Find Balance by Accepting the Good Along with the Bad

January 5, 2016 | By | Add a Comment

I lead a lot of YPO forum retreats and, I inevitably get around to asking leaders about what it means to be successful. “What does success look like to you?” I ask. The answers I receive can be surprising, as well as enlightening. For most, the answer to that question includes the accumulation of wealth, status or power, or all three. Yet I sense little joy or pleasure in those who answer me in that way.

Those who seem happiest with their professional and personal lives always point to something else; some other something that is often difficult for them to describe, that has intruded into their well-made plans for success, and that has delivered joy and happiness they had not anticipated. This “something else” usually includes less focus on career, and more focus on family, friends, introspection, service, or spirituality – or all five.

The Law of Unintended Consequences

The Law of Unintended Consequences often alters the best laid plans. Because of our inability to perceive the vast array of possible long-term effects of any action we may take, we can never plan for all possible outcomes.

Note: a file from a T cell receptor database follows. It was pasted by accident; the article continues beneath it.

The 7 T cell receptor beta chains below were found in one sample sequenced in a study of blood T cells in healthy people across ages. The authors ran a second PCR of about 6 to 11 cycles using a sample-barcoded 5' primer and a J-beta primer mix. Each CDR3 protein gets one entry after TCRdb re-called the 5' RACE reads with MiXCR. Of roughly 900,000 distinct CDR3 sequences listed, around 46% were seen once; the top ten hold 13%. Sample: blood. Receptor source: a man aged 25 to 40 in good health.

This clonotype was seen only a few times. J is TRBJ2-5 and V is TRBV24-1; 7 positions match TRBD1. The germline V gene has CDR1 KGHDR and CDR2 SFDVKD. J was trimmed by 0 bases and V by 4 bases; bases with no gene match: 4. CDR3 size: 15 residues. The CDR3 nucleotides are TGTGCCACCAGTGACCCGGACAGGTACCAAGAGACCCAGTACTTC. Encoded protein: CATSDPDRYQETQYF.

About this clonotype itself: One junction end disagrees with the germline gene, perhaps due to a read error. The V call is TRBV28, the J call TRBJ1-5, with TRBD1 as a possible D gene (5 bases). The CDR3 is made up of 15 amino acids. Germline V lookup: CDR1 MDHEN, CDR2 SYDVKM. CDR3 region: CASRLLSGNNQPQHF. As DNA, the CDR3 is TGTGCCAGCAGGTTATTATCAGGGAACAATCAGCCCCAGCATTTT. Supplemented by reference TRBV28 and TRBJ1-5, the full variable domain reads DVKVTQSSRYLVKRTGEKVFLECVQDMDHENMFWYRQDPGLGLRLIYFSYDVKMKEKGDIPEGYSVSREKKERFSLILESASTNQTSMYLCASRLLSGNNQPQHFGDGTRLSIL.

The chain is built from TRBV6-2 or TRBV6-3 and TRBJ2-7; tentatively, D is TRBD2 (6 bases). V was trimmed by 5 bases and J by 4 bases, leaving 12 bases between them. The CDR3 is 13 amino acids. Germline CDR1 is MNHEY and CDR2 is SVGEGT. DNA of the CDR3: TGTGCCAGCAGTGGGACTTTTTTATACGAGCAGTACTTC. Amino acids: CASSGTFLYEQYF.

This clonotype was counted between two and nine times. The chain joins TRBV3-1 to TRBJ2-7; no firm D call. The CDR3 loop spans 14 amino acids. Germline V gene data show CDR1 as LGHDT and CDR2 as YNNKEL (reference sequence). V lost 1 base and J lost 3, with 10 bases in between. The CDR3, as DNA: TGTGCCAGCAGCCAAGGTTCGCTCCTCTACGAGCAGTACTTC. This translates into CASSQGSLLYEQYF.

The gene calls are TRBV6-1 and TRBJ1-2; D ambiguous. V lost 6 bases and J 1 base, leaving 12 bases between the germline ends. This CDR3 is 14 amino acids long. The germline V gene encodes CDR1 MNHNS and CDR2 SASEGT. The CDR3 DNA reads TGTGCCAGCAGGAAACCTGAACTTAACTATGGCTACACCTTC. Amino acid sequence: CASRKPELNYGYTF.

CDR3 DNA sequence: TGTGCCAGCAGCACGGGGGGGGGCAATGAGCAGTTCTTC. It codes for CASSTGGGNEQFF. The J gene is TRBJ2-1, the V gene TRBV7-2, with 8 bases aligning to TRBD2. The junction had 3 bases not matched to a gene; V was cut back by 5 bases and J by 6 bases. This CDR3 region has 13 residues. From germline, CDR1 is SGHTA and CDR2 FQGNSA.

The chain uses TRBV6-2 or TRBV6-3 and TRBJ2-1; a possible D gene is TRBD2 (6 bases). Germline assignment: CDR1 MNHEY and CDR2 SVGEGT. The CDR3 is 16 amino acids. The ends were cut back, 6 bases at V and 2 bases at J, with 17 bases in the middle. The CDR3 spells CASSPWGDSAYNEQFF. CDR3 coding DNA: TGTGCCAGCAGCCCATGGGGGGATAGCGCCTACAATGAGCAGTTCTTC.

Yet, the Law of Unintended Consequences gets a bad rap, with everyone thinking that it leads to nothing but negative outcomes. That’s just not true! I can’t even begin to count the number of times I’ve thought, “I didn’t see THAT happening, but I’m sure glad it did!” When you allow for providence to affect your actions and decisions, your foresight will be rewarded. This is the only way to achieve balance between work and life.

So, as you make plans for the future, be prepared for unexpected results; both positive and negative. Catch yourself if you think the universe is “out to get you”. Instead, make a choice to look for the positive and be accepting of reality in this moment. You may be pleasantly surprised how much of it is good, instead of bad.

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About the Author (Author Profile)

Executive coach, top team facilitator, author and speaker. I work with individual leaders and their teams to help navigate personal and professional transitions and to increase leadership capacity and improve communication and relationship skills. I founded my coaching firm in 2001 following 12 years asa CEO. Check out more on me and my coaching process in my book "The Business of Wanting More: Why Some Executives Move from Success to Fulfillment and Others Don't"

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